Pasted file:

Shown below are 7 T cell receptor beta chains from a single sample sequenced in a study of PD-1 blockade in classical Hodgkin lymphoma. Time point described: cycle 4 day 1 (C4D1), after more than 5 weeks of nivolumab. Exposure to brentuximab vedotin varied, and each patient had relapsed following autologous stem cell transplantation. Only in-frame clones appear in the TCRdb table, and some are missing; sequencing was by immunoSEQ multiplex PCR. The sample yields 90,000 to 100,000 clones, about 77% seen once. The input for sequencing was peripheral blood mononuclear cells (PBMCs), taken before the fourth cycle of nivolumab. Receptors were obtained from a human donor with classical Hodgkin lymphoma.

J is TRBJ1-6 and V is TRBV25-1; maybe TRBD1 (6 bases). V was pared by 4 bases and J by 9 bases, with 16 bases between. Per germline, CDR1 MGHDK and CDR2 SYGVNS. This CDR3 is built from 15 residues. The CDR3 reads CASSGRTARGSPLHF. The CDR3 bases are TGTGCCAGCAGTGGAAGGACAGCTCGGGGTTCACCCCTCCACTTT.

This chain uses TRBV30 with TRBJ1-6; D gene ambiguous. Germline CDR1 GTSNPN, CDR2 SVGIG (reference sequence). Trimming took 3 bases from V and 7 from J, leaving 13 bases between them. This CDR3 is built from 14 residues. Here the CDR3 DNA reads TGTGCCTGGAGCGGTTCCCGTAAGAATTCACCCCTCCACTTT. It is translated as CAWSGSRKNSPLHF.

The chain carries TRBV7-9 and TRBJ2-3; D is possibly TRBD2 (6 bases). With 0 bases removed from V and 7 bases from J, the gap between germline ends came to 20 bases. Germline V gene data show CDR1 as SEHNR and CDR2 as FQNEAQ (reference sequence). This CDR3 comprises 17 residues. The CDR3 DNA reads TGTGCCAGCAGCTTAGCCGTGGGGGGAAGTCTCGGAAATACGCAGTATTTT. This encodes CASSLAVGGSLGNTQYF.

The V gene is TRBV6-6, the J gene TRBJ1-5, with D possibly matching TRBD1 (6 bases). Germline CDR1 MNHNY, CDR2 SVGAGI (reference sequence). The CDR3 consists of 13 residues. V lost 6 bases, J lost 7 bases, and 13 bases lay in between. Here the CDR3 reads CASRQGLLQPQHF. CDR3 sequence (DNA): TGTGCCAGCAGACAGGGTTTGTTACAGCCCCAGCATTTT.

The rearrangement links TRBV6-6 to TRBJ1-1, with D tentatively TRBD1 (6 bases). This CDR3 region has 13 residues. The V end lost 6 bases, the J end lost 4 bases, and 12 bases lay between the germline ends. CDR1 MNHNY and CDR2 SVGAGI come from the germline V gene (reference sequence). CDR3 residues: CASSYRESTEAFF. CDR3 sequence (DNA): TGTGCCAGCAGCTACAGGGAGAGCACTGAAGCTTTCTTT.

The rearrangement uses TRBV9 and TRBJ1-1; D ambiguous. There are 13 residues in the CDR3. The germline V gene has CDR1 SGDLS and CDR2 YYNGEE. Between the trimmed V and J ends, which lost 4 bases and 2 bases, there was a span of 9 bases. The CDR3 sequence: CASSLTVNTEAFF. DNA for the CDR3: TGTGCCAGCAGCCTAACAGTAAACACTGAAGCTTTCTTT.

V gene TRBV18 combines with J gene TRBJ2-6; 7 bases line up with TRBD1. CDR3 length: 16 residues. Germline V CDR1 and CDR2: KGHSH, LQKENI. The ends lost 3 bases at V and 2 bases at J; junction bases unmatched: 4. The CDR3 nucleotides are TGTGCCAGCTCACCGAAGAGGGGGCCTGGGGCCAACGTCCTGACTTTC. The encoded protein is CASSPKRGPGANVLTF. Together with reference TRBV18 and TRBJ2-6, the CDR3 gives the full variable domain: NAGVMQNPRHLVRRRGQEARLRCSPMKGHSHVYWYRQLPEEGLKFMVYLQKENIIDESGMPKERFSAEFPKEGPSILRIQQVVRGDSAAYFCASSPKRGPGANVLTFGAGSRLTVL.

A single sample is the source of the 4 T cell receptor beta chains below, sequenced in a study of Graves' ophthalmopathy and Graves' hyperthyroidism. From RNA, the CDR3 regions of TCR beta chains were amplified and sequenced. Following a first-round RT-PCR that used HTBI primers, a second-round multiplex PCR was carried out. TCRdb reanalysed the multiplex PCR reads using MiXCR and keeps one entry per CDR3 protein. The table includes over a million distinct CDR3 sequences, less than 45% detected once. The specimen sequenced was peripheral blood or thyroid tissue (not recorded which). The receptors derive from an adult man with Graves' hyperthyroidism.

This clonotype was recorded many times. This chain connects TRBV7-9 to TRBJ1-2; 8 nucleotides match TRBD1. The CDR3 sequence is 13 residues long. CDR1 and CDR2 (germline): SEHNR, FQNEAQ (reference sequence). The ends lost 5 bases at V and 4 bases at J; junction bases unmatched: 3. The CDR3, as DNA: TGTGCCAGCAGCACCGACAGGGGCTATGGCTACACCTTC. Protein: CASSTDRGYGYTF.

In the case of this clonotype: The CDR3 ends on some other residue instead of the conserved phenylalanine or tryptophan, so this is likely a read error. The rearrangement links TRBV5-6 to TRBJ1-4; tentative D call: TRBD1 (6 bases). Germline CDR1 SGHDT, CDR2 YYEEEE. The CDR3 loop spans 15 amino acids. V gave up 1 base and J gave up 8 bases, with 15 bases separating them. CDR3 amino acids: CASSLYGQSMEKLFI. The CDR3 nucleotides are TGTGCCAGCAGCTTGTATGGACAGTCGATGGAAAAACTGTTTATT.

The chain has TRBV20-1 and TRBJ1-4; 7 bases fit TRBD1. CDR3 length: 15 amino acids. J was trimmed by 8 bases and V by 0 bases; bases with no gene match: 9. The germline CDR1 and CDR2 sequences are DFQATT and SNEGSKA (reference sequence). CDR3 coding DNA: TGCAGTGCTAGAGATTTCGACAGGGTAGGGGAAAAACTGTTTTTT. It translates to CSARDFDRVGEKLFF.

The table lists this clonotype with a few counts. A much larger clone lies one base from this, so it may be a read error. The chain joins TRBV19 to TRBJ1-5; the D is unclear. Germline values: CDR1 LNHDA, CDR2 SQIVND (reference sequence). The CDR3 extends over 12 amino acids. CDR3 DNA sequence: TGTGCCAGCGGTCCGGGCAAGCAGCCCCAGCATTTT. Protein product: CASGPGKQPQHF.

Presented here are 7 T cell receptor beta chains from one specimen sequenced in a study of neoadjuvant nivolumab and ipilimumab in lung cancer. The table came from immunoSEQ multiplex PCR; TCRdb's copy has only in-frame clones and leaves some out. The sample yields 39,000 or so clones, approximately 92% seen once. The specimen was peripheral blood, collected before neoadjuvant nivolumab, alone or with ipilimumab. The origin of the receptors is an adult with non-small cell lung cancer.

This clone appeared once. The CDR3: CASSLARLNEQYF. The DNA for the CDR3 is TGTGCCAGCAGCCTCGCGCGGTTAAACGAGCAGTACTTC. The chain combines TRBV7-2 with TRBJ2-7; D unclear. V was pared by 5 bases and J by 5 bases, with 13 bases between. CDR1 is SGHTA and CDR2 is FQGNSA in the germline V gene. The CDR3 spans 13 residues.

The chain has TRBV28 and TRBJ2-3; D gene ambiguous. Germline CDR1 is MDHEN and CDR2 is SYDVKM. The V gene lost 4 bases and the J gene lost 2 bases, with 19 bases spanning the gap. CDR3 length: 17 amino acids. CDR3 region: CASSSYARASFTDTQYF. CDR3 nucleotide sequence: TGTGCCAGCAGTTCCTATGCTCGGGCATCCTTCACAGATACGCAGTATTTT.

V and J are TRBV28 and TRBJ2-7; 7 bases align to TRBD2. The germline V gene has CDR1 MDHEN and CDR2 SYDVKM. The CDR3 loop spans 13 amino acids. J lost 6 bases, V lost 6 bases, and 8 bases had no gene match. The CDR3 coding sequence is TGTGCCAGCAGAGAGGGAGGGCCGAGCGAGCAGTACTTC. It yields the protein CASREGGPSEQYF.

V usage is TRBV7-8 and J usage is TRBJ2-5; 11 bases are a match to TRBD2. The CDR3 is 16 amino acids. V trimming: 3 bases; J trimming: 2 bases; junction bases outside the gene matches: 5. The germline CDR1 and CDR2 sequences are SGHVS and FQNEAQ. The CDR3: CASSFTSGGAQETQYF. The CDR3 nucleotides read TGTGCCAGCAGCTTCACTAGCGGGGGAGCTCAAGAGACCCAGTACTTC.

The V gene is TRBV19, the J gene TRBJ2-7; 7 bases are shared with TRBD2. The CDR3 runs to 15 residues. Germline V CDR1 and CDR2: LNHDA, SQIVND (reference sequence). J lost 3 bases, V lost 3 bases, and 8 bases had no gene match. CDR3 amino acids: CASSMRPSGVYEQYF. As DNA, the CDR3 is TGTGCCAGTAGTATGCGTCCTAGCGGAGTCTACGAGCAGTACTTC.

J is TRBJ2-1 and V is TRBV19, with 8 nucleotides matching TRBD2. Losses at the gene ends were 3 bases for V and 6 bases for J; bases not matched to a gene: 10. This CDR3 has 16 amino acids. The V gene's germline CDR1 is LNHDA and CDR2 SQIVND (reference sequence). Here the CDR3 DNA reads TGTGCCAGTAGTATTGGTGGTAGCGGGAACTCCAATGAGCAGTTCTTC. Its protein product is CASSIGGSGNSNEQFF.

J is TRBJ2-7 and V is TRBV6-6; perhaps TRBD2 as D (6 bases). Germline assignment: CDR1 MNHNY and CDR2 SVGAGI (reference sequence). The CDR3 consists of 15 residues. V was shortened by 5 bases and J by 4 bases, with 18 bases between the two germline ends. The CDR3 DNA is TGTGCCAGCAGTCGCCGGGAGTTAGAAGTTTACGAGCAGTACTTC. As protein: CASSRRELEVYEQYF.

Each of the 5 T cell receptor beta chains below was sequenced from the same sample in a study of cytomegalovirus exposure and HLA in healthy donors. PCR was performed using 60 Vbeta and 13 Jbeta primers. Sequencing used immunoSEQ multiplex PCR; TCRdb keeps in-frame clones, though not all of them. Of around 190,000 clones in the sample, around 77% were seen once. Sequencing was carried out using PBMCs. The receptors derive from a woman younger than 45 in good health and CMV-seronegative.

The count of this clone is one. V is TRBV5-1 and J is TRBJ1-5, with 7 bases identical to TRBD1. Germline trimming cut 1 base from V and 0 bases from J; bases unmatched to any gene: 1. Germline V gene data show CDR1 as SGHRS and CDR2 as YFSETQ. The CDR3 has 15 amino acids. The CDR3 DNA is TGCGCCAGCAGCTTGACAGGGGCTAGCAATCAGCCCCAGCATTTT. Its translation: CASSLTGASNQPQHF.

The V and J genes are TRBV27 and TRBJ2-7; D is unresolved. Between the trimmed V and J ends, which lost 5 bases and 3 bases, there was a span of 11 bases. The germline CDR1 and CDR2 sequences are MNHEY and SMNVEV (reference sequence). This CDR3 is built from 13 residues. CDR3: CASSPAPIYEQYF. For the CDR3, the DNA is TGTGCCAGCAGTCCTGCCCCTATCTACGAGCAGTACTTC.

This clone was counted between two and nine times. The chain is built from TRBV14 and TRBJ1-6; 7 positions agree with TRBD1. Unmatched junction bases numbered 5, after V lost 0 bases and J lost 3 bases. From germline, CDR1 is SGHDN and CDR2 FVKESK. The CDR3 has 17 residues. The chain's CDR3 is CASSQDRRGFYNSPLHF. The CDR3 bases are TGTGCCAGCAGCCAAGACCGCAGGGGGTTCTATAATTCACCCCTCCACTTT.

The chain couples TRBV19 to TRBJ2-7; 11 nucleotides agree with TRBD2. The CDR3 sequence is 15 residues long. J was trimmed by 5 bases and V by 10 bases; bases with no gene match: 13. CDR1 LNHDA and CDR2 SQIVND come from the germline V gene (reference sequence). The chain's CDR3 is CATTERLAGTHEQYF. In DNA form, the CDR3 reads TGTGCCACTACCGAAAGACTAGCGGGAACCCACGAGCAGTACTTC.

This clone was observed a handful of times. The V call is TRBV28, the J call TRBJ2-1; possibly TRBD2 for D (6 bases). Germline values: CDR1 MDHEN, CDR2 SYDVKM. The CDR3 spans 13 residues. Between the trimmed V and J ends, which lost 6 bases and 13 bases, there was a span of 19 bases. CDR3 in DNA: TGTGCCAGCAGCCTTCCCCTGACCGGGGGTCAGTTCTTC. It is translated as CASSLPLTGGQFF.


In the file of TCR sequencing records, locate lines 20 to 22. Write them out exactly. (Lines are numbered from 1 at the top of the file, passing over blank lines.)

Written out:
J is TRBJ2-1 and V is TRBV19, with 8 nucleotides matching TRBD2. Losses at the gene ends were 3 bases for V and 6 bases for J; bases not matched to a gene: 10. This CDR3 has 16 amino acids. The V gene's germline CDR1 is LNHDA and CDR2 SQIVND (reference sequence). Here the CDR3 DNA reads TGTGCCAGTAGTATTGGTGGTAGCGGGAACTCCAATGAGCAGTTCTTC. Its protein product is CASSIGGSGNSNEQFF.

J is TRBJ2-7 and V is TRBV6-6; perhaps TRBD2 as D (6 bases). Germline assignment: CDR1 MNHNY and CDR2 SVGAGI (reference sequence). The CDR3 consists of 15 residues. V was shortened by 5 bases and J by 4 bases, with 18 bases between the two germline ends. The CDR3 DNA is TGTGCCAGCAGTCGCCGGGAGTTAGAAGTTTACGAGCAGTACTTC. As protein: CASSRRELEVYEQYF.

Each of the 5 T cell receptor beta chains below was sequenced from the same sample in a study of cytomegalovirus exposure and HLA in healthy donors. PCR was performed using 60 Vbeta and 13 Jbeta primers. Sequencing used immunoSEQ multiplex PCR; TCRdb keeps in-frame clones, though not all of them. Of around 190,000 clones in the sample, around 77% were seen once. Sequencing was carried out using PBMCs. The receptors derive from a woman younger than 45 in good health and CMV-seronegative.